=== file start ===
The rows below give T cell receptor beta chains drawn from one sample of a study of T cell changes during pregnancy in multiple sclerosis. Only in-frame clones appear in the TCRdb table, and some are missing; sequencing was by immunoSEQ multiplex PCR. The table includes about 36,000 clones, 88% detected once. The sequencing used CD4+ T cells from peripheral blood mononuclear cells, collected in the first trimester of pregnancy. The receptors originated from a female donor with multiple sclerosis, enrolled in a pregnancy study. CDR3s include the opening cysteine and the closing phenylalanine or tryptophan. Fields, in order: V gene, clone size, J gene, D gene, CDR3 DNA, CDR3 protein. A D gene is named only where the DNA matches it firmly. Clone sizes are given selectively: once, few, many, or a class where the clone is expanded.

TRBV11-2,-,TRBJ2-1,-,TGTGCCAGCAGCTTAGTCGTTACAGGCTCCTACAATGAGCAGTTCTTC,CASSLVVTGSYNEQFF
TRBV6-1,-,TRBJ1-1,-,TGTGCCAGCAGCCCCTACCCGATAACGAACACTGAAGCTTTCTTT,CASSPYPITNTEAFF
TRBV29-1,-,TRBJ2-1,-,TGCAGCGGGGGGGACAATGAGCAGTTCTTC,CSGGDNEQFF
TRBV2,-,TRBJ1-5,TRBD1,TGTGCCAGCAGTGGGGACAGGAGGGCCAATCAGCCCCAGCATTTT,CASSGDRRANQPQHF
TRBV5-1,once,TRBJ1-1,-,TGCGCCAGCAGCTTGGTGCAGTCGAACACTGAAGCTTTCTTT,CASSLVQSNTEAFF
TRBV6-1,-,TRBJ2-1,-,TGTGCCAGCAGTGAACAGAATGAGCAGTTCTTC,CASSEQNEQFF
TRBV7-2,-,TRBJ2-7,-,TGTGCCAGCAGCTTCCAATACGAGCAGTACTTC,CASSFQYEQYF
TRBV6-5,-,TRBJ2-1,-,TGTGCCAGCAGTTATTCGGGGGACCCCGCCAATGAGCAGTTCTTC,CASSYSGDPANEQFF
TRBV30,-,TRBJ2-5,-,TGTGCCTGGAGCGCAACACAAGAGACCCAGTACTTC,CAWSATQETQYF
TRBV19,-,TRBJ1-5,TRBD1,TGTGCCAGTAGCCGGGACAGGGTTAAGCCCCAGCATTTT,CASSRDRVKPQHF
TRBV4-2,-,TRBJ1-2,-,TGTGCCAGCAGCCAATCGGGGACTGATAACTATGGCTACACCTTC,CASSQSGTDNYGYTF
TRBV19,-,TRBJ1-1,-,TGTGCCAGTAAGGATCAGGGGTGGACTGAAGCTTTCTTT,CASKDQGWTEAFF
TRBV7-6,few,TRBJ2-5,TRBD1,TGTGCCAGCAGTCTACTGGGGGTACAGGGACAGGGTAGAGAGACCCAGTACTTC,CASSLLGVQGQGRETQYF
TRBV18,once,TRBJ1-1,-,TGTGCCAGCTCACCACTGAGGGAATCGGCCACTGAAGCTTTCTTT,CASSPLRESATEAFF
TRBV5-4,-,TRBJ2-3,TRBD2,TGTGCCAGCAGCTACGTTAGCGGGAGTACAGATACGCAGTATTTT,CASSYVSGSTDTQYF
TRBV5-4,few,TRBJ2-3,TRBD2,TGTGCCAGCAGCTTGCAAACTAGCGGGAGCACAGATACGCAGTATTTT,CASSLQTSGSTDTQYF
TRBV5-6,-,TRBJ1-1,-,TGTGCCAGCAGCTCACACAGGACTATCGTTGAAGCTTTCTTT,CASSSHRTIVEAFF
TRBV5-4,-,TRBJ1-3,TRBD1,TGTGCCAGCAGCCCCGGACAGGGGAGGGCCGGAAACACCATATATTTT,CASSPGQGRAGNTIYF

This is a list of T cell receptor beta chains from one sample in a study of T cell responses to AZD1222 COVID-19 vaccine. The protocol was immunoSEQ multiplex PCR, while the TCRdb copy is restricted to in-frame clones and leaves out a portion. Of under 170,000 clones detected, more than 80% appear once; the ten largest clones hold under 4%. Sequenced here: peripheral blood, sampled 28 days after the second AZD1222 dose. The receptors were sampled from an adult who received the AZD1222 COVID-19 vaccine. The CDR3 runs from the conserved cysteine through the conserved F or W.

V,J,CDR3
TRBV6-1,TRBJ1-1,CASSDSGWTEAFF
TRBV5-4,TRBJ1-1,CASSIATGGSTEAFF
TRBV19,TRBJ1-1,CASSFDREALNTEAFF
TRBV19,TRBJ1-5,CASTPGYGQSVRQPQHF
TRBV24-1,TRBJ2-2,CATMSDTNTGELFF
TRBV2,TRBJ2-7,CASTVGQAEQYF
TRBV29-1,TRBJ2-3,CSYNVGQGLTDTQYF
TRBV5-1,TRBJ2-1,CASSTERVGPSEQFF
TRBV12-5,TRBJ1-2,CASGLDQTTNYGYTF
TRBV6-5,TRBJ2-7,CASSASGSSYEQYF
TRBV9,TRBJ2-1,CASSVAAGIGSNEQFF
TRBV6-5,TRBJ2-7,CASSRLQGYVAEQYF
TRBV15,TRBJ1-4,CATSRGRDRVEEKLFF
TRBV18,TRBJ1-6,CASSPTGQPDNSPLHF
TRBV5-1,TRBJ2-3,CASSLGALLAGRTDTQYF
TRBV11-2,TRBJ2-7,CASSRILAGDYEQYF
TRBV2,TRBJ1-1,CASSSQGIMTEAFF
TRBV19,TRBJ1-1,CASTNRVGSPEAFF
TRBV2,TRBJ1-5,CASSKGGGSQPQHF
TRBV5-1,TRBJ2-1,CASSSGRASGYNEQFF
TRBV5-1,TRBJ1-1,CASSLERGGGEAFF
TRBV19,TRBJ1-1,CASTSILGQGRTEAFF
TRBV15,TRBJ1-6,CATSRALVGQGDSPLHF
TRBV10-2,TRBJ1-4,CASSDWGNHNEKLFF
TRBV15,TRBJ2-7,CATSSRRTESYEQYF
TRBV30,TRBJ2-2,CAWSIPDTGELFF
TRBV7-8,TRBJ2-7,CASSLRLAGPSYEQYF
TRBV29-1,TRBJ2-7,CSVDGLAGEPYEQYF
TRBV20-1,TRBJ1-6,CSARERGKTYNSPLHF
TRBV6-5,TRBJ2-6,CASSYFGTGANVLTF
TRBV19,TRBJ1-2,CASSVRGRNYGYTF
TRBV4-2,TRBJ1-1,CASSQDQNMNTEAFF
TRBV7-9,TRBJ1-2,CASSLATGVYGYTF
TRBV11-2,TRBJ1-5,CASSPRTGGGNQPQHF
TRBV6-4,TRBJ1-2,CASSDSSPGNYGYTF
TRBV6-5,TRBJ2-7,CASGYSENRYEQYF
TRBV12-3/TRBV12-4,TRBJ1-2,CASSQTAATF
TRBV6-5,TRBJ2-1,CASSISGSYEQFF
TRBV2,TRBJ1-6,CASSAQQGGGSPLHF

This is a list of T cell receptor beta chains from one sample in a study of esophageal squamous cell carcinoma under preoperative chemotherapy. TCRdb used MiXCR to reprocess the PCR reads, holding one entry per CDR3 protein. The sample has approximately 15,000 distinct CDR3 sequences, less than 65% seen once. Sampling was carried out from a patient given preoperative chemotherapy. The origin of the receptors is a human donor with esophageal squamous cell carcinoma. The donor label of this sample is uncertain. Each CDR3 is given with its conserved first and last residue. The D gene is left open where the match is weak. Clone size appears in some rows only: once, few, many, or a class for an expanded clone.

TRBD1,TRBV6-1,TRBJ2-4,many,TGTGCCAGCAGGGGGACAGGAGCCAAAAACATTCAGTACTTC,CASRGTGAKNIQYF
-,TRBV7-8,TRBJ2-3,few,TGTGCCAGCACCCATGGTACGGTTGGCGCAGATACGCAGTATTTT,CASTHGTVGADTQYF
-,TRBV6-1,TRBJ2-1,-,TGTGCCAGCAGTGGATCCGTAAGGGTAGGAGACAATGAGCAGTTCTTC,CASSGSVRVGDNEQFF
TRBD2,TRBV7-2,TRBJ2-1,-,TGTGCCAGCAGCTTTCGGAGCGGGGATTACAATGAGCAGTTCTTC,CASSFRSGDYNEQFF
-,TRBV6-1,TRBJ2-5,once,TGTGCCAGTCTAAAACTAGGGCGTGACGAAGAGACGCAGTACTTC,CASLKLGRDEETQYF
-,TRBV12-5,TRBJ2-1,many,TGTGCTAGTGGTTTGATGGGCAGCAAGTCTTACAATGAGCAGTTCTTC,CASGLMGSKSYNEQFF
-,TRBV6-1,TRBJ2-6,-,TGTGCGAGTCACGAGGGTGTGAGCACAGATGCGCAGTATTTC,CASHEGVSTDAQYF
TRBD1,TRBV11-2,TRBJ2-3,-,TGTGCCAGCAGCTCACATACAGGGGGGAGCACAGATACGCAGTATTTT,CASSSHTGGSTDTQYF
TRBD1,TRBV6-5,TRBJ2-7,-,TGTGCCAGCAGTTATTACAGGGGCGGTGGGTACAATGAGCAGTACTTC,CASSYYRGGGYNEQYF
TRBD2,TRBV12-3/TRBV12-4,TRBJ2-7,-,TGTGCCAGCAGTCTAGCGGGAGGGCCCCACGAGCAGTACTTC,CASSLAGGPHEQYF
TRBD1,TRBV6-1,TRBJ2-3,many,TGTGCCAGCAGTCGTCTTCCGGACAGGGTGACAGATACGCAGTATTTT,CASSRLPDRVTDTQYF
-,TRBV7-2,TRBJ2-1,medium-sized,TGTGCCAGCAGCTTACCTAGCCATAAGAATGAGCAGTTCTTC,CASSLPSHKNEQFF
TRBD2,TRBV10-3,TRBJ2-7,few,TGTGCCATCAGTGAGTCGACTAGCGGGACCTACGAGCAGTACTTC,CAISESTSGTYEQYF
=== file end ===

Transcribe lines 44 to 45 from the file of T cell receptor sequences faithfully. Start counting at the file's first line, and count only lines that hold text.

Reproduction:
TRBV15,TRBJ1-6,CATSRALVGQGDSPLHF
TRBV10-2,TRBJ1-4,CASSDWGNHNEKLFF